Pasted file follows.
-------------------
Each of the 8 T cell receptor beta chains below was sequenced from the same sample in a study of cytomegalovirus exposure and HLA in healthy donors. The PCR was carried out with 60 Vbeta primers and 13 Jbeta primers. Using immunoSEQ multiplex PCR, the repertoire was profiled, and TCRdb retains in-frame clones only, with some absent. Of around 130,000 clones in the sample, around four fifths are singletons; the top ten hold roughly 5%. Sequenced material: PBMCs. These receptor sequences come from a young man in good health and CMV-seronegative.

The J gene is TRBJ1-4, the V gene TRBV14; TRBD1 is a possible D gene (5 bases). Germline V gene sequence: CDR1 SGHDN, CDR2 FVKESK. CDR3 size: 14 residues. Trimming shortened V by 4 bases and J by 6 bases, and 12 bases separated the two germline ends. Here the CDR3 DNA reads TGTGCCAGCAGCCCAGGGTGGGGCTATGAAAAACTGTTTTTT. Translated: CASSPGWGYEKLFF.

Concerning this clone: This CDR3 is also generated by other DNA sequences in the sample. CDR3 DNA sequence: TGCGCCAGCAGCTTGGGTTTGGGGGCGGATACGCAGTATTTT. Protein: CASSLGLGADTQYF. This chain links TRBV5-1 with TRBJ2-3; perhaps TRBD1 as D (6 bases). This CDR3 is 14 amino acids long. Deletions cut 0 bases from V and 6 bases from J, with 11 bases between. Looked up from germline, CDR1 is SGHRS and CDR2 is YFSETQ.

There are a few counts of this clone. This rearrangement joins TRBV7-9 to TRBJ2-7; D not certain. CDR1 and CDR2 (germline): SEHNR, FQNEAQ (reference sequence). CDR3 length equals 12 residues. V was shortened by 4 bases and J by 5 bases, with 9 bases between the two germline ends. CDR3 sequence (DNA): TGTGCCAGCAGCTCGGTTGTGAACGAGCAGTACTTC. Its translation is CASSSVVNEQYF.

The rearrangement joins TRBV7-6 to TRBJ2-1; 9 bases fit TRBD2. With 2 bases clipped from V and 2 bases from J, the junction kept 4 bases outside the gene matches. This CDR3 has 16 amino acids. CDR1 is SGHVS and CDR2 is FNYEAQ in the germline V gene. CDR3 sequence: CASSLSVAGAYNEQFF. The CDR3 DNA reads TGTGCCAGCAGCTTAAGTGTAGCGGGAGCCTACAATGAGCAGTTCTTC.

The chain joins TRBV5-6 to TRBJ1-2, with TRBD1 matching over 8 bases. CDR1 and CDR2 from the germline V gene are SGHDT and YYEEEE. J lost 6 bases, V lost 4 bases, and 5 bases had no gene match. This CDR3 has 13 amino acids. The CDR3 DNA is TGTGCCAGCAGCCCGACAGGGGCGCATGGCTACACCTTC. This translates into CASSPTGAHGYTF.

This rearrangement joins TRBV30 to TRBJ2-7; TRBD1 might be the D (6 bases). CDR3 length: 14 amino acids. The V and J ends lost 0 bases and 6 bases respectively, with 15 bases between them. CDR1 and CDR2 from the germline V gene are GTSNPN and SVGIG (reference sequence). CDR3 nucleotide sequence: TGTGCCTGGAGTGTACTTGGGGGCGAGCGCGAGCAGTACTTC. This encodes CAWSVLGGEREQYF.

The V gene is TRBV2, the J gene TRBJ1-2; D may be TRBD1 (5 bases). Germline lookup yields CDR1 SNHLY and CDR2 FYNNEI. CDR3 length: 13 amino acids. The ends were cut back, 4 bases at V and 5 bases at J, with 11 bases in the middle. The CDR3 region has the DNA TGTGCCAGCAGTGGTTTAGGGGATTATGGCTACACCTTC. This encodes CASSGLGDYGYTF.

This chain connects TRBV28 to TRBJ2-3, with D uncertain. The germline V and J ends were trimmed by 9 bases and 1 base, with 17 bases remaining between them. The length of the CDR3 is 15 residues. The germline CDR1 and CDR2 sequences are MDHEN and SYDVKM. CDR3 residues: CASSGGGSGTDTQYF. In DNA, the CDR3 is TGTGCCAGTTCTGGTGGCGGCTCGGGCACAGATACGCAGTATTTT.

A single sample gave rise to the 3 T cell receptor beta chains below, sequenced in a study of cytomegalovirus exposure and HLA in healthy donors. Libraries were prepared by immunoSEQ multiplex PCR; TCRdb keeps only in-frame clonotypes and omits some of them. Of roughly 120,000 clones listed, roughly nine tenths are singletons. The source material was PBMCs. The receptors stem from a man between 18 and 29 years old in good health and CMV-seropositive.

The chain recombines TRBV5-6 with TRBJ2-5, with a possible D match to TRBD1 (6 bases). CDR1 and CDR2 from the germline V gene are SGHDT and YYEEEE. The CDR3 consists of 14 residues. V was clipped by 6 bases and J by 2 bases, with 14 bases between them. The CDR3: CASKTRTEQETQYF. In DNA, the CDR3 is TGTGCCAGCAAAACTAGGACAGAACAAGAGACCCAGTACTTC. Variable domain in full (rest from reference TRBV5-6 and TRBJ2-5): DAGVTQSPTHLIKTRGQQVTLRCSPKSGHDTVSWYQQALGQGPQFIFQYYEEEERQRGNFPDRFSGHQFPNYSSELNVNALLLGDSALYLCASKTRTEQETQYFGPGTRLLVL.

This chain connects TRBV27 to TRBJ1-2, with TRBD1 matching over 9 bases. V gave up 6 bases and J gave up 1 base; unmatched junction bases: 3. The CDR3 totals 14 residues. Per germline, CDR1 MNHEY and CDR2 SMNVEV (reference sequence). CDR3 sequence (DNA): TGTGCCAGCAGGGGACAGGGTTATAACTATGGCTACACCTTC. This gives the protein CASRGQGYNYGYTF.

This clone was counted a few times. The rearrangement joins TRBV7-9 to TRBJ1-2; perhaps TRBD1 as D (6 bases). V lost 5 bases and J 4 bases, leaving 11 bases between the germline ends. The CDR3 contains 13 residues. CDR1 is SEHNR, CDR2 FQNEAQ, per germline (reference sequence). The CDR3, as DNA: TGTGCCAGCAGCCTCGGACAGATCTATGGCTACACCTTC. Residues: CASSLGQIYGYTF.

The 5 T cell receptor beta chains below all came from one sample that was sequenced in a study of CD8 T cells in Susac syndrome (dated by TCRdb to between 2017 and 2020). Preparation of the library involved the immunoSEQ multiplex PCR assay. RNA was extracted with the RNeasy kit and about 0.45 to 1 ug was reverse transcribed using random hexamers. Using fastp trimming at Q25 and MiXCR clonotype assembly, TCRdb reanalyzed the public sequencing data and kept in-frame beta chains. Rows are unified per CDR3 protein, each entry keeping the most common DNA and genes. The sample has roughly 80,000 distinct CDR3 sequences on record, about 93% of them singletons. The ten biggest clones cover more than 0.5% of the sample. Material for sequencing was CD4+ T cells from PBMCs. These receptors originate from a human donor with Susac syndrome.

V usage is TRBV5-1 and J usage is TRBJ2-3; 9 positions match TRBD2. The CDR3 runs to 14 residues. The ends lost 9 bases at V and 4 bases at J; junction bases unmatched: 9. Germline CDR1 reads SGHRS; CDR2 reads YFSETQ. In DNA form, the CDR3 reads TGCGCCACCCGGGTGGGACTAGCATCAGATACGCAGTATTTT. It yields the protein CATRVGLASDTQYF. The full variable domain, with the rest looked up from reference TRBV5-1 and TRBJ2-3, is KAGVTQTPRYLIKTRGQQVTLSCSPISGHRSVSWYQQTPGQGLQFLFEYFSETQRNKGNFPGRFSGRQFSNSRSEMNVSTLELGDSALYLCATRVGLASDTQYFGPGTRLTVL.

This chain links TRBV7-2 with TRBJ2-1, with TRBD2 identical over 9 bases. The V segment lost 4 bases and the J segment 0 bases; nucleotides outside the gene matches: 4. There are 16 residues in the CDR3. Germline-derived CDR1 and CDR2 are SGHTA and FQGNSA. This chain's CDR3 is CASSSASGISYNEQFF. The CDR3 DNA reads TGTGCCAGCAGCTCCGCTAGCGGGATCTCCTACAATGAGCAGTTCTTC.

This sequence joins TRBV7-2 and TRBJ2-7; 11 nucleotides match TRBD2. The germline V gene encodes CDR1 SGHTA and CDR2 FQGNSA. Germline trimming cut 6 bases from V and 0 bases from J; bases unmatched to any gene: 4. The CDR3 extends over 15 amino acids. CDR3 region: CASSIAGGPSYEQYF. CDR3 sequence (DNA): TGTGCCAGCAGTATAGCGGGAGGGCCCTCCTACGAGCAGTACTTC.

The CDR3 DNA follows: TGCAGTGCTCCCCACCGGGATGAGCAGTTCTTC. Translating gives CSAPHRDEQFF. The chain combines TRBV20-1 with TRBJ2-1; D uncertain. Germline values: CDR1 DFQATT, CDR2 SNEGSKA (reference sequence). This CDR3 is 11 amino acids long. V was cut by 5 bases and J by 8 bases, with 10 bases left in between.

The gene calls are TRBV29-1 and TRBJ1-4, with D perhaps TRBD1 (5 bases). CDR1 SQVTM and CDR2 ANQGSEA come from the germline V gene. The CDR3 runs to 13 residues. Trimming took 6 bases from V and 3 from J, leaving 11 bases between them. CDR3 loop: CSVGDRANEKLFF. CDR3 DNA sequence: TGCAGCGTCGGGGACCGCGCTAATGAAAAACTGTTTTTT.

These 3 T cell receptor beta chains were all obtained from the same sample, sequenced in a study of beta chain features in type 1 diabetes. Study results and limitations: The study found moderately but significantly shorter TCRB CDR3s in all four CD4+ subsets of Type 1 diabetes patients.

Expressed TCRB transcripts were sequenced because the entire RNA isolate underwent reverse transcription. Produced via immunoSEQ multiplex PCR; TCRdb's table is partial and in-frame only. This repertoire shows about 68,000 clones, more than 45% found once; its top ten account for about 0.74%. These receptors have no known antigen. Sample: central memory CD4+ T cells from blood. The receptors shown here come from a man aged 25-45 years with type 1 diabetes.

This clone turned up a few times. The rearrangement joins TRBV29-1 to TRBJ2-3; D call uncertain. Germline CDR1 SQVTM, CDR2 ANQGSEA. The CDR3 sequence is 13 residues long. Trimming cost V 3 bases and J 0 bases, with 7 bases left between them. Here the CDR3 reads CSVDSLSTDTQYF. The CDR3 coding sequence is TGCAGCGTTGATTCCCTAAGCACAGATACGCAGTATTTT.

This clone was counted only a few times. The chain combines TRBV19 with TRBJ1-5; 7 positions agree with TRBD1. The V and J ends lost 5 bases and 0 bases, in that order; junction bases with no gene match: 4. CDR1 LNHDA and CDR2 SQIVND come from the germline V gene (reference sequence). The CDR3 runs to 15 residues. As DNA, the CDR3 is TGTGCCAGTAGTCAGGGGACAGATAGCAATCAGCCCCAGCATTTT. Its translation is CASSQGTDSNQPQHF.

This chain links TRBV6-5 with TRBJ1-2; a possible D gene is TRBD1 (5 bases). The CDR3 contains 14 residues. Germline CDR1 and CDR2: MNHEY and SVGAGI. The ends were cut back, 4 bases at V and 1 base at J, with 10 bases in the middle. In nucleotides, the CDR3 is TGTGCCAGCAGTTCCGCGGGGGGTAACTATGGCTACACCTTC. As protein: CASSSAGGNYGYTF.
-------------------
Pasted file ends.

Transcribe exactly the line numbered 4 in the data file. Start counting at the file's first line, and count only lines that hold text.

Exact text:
There are a few counts of this clone. This rearrangement joins TRBV7-9 to TRBJ2-7; D not certain. CDR1 and CDR2 (germline): SEHNR, FQNEAQ (reference sequence). CDR3 length equals 12 residues. V was shortened by 4 bases and J by 5 bases, with 9 bases between the two germline ends. CDR3 sequence (DNA): TGTGCCAGCAGCTCGGTTGTGAACGAGCAGTACTTC. Its translation is CASSSVVNEQYF.